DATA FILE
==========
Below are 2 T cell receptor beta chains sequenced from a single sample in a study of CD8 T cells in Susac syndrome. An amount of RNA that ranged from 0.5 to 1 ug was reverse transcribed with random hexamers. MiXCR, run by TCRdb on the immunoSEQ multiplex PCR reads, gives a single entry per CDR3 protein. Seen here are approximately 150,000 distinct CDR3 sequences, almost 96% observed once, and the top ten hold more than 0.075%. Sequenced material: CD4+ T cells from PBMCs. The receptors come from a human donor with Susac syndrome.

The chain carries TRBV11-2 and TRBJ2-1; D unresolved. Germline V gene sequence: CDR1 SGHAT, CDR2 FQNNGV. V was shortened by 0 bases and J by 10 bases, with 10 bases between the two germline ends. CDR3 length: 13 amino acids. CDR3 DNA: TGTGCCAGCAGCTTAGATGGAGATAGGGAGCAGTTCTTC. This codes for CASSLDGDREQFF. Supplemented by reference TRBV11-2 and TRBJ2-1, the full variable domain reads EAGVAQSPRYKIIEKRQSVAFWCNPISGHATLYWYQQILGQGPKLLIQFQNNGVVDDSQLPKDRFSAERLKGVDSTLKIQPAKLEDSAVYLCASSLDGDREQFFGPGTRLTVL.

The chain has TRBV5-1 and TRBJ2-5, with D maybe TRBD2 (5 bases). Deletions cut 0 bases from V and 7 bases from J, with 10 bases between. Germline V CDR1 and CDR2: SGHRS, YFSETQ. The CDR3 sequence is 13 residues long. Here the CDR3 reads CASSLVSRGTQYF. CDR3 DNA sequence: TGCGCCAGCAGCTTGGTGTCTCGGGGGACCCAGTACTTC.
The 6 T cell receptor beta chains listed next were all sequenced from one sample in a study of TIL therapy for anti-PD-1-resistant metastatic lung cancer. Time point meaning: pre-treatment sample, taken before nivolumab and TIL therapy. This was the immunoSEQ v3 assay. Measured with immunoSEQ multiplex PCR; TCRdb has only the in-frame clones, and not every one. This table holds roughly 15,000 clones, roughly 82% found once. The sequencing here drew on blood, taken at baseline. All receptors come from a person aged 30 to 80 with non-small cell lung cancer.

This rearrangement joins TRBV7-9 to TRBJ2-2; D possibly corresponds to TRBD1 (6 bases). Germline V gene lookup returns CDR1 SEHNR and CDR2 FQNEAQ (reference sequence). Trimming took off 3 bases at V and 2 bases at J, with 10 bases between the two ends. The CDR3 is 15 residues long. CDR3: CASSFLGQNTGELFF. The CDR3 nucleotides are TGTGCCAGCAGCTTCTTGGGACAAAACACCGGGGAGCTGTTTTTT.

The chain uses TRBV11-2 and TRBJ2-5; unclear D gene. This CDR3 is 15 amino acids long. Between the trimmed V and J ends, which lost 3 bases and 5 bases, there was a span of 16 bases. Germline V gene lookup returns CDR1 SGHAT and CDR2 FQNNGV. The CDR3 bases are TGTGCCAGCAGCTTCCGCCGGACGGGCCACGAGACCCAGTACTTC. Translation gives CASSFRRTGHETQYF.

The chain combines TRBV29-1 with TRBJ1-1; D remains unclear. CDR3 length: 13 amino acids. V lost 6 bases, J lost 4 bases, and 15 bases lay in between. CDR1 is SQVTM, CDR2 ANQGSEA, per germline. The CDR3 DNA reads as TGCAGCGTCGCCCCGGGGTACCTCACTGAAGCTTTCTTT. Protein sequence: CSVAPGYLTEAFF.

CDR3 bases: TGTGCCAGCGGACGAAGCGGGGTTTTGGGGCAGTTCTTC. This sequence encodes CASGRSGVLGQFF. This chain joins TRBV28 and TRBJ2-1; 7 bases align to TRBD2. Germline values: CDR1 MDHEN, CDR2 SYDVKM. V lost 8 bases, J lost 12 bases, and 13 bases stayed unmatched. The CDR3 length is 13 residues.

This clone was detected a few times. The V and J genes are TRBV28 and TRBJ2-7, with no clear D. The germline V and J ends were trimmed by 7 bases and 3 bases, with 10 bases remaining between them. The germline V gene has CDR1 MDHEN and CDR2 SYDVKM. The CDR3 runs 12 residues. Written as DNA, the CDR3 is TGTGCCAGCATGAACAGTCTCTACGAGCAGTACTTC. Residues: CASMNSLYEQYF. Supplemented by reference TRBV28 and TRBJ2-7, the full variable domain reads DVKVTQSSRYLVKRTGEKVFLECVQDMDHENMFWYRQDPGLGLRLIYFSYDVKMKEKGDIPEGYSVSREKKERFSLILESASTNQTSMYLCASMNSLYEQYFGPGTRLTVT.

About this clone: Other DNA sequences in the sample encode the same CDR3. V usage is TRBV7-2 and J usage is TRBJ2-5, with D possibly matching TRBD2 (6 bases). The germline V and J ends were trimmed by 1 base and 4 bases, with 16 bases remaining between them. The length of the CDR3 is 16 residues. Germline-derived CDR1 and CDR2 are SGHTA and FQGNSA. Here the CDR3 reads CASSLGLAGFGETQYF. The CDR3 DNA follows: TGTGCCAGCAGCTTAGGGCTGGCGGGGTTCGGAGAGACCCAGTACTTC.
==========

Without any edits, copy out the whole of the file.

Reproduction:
Below are 2 T cell receptor beta chains sequenced from a single sample in a study of CD8 T cells in Susac syndrome. An amount of RNA that ranged from 0.5 to 1 ug was reverse transcribed with random hexamers. MiXCR, run by TCRdb on the immunoSEQ multiplex PCR reads, gives a single entry per CDR3 protein. Seen here are approximately 150,000 distinct CDR3 sequences, almost 96% observed once, and the top ten hold more than 0.075%. Sequenced material: CD4+ T cells from PBMCs. The receptors come from a human donor with Susac syndrome.

The chain carries TRBV11-2 and TRBJ2-1; D unresolved. Germline V gene sequence: CDR1 SGHAT, CDR2 FQNNGV. V was shortened by 0 bases and J by 10 bases, with 10 bases between the two germline ends. CDR3 length: 13 amino acids. CDR3 DNA: TGTGCCAGCAGCTTAGATGGAGATAGGGAGCAGTTCTTC. This codes for CASSLDGDREQFF. Supplemented by reference TRBV11-2 and TRBJ2-1, the full variable domain reads EAGVAQSPRYKIIEKRQSVAFWCNPISGHATLYWYQQILGQGPKLLIQFQNNGVVDDSQLPKDRFSAERLKGVDSTLKIQPAKLEDSAVYLCASSLDGDREQFFGPGTRLTVL.

The chain has TRBV5-1 and TRBJ2-5, with D maybe TRBD2 (5 bases). Deletions cut 0 bases from V and 7 bases from J, with 10 bases between. Germline V CDR1 and CDR2: SGHRS, YFSETQ. The CDR3 sequence is 13 residues long. Here the CDR3 reads CASSLVSRGTQYF. CDR3 DNA sequence: TGCGCCAGCAGCTTGGTGTCTCGGGGGACCCAGTACTTC.
The 6 T cell receptor beta chains listed next were all sequenced from one sample in a study of TIL therapy for anti-PD-1-resistant metastatic lung cancer. Time point meaning: pre-treatment sample, taken before nivolumab and TIL therapy. This was the immunoSEQ v3 assay. Measured with immunoSEQ multiplex PCR; TCRdb has only the in-frame clones, and not every one. This table holds roughly 15,000 clones, roughly 82% found once. The sequencing here drew on blood, taken at baseline. All receptors come from a person aged 30 to 80 with non-small cell lung cancer.

This rearrangement joins TRBV7-9 to TRBJ2-2; D possibly corresponds to TRBD1 (6 bases). Germline V gene lookup returns CDR1 SEHNR and CDR2 FQNEAQ (reference sequence). Trimming took off 3 bases at V and 2 bases at J, with 10 bases between the two ends. The CDR3 is 15 residues long. CDR3: CASSFLGQNTGELFF. The CDR3 nucleotides are TGTGCCAGCAGCTTCTTGGGACAAAACACCGGGGAGCTGTTTTTT.

The chain uses TRBV11-2 and TRBJ2-5; unclear D gene. This CDR3 is 15 amino acids long. Between the trimmed V and J ends, which lost 3 bases and 5 bases, there was a span of 16 bases. Germline V gene lookup returns CDR1 SGHAT and CDR2 FQNNGV. The CDR3 bases are TGTGCCAGCAGCTTCCGCCGGACGGGCCACGAGACCCAGTACTTC. Translation gives CASSFRRTGHETQYF.

The chain combines TRBV29-1 with TRBJ1-1; D remains unclear. CDR3 length: 13 amino acids. V lost 6 bases, J lost 4 bases, and 15 bases lay in between. CDR1 is SQVTM, CDR2 ANQGSEA, per germline. The CDR3 DNA reads as TGCAGCGTCGCCCCGGGGTACCTCACTGAAGCTTTCTTT. Protein sequence: CSVAPGYLTEAFF.

CDR3 bases: TGTGCCAGCGGACGAAGCGGGGTTTTGGGGCAGTTCTTC. This sequence encodes CASGRSGVLGQFF. This chain joins TRBV28 and TRBJ2-1; 7 bases align to TRBD2. Germline values: CDR1 MDHEN, CDR2 SYDVKM. V lost 8 bases, J lost 12 bases, and 13 bases stayed unmatched. The CDR3 length is 13 residues.

This clone was detected a few times. The V and J genes are TRBV28 and TRBJ2-7, with no clear D. The germline V and J ends were trimmed by 7 bases and 3 bases, with 10 bases remaining between them. The germline V gene has CDR1 MDHEN and CDR2 SYDVKM. The CDR3 runs 12 residues. Written as DNA, the CDR3 is TGTGCCAGCATGAACAGTCTCTACGAGCAGTACTTC. Residues: CASMNSLYEQYF. Supplemented by reference TRBV28 and TRBJ2-7, the full variable domain reads DVKVTQSSRYLVKRTGEKVFLECVQDMDHENMFWYRQDPGLGLRLIYFSYDVKMKEKGDIPEGYSVSREKKERFSLILESASTNQTSMYLCASMNSLYEQYFGPGTRLTVT.

About this clone: Other DNA sequences in the sample encode the same CDR3. V usage is TRBV7-2 and J usage is TRBJ2-5, with D possibly matching TRBD2 (6 bases). The germline V and J ends were trimmed by 1 base and 4 bases, with 16 bases remaining between them. The length of the CDR3 is 16 residues. Germline-derived CDR1 and CDR2 are SGHTA and FQGNSA. Here the CDR3 reads CASSLGLAGFGETQYF. The CDR3 DNA follows: TGTGCCAGCAGCTTAGGGCTGGCGGGGTTCGGAGAGACCCAGTACTTC.